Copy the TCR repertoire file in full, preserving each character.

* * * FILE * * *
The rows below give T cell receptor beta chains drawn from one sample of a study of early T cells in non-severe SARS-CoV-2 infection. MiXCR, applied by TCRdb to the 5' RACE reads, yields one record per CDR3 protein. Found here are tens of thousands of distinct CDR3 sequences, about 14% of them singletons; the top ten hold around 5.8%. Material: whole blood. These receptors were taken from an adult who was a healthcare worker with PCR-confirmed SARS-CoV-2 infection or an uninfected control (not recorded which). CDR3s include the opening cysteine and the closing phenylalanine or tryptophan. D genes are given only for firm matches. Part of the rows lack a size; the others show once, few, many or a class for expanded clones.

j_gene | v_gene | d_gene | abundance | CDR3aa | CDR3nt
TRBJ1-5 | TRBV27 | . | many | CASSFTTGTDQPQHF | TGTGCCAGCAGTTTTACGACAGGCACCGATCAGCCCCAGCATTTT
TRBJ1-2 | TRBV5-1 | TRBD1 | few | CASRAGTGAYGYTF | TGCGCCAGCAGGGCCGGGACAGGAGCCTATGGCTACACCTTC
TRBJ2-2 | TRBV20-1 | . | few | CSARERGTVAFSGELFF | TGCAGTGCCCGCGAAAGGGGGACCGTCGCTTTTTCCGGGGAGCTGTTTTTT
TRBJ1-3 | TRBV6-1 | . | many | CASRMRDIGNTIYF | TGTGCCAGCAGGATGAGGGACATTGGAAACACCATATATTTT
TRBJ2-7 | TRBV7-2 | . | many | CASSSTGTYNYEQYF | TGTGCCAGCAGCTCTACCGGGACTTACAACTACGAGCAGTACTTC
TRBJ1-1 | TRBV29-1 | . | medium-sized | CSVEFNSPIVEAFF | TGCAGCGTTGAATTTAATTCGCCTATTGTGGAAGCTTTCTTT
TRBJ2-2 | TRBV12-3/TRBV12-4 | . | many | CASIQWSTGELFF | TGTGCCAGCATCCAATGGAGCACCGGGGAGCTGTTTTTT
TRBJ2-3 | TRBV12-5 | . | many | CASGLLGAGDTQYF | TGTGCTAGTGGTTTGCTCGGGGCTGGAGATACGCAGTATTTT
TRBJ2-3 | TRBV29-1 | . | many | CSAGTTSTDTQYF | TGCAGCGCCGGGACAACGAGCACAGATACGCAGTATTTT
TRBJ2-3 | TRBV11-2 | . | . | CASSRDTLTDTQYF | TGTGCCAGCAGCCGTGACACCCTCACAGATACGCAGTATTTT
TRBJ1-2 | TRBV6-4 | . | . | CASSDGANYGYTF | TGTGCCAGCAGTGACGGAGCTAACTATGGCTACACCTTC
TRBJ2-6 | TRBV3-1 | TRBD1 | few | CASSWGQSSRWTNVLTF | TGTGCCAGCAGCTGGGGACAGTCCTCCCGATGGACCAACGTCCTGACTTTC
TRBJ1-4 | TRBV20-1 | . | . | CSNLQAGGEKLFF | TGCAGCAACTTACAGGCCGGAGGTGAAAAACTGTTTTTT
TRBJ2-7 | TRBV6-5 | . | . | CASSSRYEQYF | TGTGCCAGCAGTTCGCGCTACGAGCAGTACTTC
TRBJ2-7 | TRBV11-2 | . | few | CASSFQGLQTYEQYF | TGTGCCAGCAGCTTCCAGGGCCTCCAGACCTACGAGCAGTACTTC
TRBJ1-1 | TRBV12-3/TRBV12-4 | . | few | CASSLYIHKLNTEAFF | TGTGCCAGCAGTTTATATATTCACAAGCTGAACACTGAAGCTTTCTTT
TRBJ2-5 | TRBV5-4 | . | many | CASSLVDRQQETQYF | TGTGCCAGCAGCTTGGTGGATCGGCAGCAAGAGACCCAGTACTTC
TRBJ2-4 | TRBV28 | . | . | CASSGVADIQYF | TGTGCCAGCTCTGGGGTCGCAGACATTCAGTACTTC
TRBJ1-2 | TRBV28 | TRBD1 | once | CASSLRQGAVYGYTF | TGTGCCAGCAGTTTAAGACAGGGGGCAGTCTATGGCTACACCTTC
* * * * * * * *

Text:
The rows below give T cell receptor beta chains drawn from one sample of a study of early T cells in non-severe SARS-CoV-2 infection. MiXCR, applied by TCRdb to the 5' RACE reads, yields one record per CDR3 protein. Found here are tens of thousands of distinct CDR3 sequences, about 14% of them singletons; the top ten hold around 5.8%. Material: whole blood. These receptors were taken from an adult who was a healthcare worker with PCR-confirmed SARS-CoV-2 infection or an uninfected control (not recorded which). CDR3s include the opening cysteine and the closing phenylalanine or tryptophan. D genes are given only for firm matches. Part of the rows lack a size; the others show once, few, many or a class for expanded clones.

j_gene | v_gene | d_gene | abundance | CDR3aa | CDR3nt
TRBJ1-5 | TRBV27 | . | many | CASSFTTGTDQPQHF | TGTGCCAGCAGTTTTACGACAGGCACCGATCAGCCCCAGCATTTT
TRBJ1-2 | TRBV5-1 | TRBD1 | few | CASRAGTGAYGYTF | TGCGCCAGCAGGGCCGGGACAGGAGCCTATGGCTACACCTTC
TRBJ2-2 | TRBV20-1 | . | few | CSARERGTVAFSGELFF | TGCAGTGCCCGCGAAAGGGGGACCGTCGCTTTTTCCGGGGAGCTGTTTTTT
TRBJ1-3 | TRBV6-1 | . | many | CASRMRDIGNTIYF | TGTGCCAGCAGGATGAGGGACATTGGAAACACCATATATTTT
TRBJ2-7 | TRBV7-2 | . | many | CASSSTGTYNYEQYF | TGTGCCAGCAGCTCTACCGGGACTTACAACTACGAGCAGTACTTC
TRBJ1-1 | TRBV29-1 | . | medium-sized | CSVEFNSPIVEAFF | TGCAGCGTTGAATTTAATTCGCCTATTGTGGAAGCTTTCTTT
TRBJ2-2 | TRBV12-3/TRBV12-4 | . | many | CASIQWSTGELFF | TGTGCCAGCATCCAATGGAGCACCGGGGAGCTGTTTTTT
TRBJ2-3 | TRBV12-5 | . | many | CASGLLGAGDTQYF | TGTGCTAGTGGTTTGCTCGGGGCTGGAGATACGCAGTATTTT
TRBJ2-3 | TRBV29-1 | . | many | CSAGTTSTDTQYF | TGCAGCGCCGGGACAACGAGCACAGATACGCAGTATTTT
TRBJ2-3 | TRBV11-2 | . | . | CASSRDTLTDTQYF | TGTGCCAGCAGCCGTGACACCCTCACAGATACGCAGTATTTT
TRBJ1-2 | TRBV6-4 | . | . | CASSDGANYGYTF | TGTGCCAGCAGTGACGGAGCTAACTATGGCTACACCTTC
TRBJ2-6 | TRBV3-1 | TRBD1 | few | CASSWGQSSRWTNVLTF | TGTGCCAGCAGCTGGGGACAGTCCTCCCGATGGACCAACGTCCTGACTTTC
TRBJ1-4 | TRBV20-1 | . | . | CSNLQAGGEKLFF | TGCAGCAACTTACAGGCCGGAGGTGAAAAACTGTTTTTT
TRBJ2-7 | TRBV6-5 | . | . | CASSSRYEQYF | TGTGCCAGCAGTTCGCGCTACGAGCAGTACTTC
TRBJ2-7 | TRBV11-2 | . | few | CASSFQGLQTYEQYF | TGTGCCAGCAGCTTCCAGGGCCTCCAGACCTACGAGCAGTACTTC
TRBJ1-1 | TRBV12-3/TRBV12-4 | . | few | CASSLYIHKLNTEAFF | TGTGCCAGCAGTTTATATATTCACAAGCTGAACACTGAAGCTTTCTTT
TRBJ2-5 | TRBV5-4 | . | many | CASSLVDRQQETQYF | TGTGCCAGCAGCTTGGTGGATCGGCAGCAAGAGACCCAGTACTTC
TRBJ2-4 | TRBV28 | . | . | CASSGVADIQYF | TGTGCCAGCTCTGGGGTCGCAGACATTCAGTACTTC
TRBJ1-2 | TRBV28 | TRBD1 | once | CASSLRQGAVYGYTF | TGTGCCAGCAGTTTAAGACAGGGGGCAGTCTATGGCTACACCTTC